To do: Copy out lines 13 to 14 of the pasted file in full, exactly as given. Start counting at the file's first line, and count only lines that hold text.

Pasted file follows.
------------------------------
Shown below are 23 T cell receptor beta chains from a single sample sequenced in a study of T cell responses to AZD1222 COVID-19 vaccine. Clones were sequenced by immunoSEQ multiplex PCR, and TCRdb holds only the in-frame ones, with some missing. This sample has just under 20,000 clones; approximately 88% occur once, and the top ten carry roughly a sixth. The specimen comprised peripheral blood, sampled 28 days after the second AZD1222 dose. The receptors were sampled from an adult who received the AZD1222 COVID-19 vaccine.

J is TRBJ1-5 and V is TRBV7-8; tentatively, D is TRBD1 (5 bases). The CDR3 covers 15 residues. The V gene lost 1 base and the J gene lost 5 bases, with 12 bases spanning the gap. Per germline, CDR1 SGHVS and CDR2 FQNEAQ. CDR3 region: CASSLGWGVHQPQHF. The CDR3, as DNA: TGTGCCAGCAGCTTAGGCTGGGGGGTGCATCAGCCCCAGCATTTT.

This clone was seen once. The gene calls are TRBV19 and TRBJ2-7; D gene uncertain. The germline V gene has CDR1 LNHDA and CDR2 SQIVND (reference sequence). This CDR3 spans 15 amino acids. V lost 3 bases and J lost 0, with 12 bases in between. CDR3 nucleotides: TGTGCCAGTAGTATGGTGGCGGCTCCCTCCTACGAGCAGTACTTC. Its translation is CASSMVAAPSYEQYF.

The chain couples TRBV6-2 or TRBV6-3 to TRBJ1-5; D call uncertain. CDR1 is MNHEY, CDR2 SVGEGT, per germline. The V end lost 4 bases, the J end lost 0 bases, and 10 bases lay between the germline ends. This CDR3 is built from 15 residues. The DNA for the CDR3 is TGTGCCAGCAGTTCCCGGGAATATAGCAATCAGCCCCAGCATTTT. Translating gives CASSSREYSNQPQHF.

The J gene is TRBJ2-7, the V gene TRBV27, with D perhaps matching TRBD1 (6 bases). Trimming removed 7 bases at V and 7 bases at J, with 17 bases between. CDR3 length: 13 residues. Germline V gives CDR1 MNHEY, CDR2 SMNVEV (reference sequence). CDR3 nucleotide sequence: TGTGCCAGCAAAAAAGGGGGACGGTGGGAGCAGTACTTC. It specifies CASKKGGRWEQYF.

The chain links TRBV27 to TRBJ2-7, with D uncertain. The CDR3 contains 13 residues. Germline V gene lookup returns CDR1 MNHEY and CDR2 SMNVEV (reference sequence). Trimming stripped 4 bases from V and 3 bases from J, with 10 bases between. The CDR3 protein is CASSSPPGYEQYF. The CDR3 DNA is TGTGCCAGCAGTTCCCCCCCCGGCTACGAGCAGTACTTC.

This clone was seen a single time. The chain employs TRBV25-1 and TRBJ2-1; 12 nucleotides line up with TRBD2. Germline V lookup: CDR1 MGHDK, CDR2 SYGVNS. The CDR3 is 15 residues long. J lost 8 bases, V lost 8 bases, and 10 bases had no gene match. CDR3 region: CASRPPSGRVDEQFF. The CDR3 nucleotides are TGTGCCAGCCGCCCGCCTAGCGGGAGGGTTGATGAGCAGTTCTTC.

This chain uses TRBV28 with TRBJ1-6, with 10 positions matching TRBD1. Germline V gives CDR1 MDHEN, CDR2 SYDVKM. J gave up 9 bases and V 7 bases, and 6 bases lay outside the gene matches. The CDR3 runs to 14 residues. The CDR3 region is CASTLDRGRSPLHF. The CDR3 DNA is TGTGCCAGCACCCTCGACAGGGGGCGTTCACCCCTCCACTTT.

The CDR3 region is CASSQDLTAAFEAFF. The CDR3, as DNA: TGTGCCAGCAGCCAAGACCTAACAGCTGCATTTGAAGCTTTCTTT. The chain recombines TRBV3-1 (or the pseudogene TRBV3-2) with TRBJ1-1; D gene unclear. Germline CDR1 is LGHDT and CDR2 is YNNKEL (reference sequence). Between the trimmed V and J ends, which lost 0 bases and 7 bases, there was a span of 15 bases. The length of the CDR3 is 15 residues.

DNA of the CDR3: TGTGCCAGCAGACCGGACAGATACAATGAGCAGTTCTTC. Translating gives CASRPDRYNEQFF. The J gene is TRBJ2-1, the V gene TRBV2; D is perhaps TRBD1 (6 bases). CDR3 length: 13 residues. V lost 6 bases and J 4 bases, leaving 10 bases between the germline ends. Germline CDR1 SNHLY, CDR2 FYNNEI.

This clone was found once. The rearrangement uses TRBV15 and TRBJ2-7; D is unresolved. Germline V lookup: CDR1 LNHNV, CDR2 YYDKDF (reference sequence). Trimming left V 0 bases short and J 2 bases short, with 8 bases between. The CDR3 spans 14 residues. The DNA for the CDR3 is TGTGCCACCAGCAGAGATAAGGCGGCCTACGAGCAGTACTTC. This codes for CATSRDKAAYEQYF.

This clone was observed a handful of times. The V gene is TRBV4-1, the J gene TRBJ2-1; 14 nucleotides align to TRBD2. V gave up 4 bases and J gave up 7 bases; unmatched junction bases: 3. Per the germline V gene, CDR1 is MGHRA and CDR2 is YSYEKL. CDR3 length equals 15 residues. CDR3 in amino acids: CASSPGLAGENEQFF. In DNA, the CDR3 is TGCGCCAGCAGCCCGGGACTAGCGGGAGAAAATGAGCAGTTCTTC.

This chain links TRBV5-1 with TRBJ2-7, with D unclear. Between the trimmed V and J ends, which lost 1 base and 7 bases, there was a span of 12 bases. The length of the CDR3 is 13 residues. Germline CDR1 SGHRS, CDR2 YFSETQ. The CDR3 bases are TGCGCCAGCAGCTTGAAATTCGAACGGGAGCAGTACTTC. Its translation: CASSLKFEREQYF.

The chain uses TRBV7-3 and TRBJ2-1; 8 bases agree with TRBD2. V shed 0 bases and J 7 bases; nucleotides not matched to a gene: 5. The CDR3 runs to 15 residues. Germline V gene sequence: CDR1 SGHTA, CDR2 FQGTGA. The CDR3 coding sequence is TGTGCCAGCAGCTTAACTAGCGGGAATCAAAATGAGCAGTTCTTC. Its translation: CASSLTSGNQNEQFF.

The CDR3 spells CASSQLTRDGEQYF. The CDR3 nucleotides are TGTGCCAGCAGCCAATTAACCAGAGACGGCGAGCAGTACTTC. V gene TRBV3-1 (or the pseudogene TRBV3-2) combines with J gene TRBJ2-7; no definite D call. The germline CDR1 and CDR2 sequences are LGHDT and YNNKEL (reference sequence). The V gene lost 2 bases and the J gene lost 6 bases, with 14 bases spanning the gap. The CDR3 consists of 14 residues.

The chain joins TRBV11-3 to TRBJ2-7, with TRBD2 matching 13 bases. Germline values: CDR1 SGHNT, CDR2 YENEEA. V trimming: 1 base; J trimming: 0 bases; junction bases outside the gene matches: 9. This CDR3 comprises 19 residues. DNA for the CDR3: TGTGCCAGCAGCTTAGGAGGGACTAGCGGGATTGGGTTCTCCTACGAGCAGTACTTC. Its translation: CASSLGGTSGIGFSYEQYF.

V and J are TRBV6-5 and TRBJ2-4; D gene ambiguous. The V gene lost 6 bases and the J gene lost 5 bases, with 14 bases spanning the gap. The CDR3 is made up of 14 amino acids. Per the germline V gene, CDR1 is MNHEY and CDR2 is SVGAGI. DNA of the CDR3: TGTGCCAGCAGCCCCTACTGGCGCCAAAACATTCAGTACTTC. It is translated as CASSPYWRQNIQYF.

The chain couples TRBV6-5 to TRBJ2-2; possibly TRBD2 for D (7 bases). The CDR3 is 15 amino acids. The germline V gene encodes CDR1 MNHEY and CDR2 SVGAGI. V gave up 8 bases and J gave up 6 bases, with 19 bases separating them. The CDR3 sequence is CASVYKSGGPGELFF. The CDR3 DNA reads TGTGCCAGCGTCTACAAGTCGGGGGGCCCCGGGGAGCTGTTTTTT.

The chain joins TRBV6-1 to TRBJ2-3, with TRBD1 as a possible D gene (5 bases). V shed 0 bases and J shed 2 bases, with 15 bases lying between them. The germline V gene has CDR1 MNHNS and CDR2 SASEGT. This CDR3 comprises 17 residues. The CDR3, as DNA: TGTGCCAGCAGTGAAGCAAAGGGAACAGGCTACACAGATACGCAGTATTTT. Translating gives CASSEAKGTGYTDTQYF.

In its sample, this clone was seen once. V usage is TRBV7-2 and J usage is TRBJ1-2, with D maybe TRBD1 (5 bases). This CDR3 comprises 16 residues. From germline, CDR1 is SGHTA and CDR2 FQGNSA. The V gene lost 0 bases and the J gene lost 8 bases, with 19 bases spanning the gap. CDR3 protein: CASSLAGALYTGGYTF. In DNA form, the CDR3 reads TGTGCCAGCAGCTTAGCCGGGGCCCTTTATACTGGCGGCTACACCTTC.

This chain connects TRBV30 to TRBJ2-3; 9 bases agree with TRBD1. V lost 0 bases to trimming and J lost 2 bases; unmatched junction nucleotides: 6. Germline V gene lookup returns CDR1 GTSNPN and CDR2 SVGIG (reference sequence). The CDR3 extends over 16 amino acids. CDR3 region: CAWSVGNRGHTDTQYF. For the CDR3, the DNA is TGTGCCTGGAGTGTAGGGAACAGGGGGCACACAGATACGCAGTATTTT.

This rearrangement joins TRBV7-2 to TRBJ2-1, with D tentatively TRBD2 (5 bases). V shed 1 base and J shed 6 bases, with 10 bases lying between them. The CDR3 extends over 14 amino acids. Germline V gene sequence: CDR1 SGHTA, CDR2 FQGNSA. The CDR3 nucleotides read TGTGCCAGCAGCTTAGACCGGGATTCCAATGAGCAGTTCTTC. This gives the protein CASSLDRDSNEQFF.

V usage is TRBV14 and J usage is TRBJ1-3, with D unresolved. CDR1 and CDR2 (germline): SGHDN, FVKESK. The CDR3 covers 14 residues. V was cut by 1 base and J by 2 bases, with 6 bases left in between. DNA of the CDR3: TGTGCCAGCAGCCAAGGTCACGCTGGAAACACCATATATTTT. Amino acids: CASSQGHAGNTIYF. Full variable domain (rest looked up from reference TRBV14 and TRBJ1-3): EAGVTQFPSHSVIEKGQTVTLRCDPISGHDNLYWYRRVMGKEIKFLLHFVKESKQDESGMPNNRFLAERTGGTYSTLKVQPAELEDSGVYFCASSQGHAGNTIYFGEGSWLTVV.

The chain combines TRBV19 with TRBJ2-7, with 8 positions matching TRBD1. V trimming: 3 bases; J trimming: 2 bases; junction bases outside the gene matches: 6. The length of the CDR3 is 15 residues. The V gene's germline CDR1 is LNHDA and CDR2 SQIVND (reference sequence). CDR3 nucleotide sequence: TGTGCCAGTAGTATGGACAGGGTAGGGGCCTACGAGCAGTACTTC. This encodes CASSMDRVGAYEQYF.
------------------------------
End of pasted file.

This chain links TRBV5-1 with TRBJ2-7, with D unclear. Between the trimmed V and J ends, which lost 1 base and 7 bases, there was a span of 12 bases. The length of the CDR3 is 13 residues. Germline CDR1 SGHRS, CDR2 YFSETQ. The CDR3 bases are TGCGCCAGCAGCTTGAAATTCGAACGGGAGCAGTACTTC. Its translation: CASSLKFEREQYF.

The chain uses TRBV7-3 and TRBJ2-1; 8 bases agree with TRBD2. V shed 0 bases and J 7 bases; nucleotides not matched to a gene: 5. The CDR3 runs to 15 residues. Germline V gene sequence: CDR1 SGHTA, CDR2 FQGTGA. The CDR3 coding sequence is TGTGCCAGCAGCTTAACTAGCGGGAATCAAAATGAGCAGTTCTTC. Its translation: CASSLTSGNQNEQFF.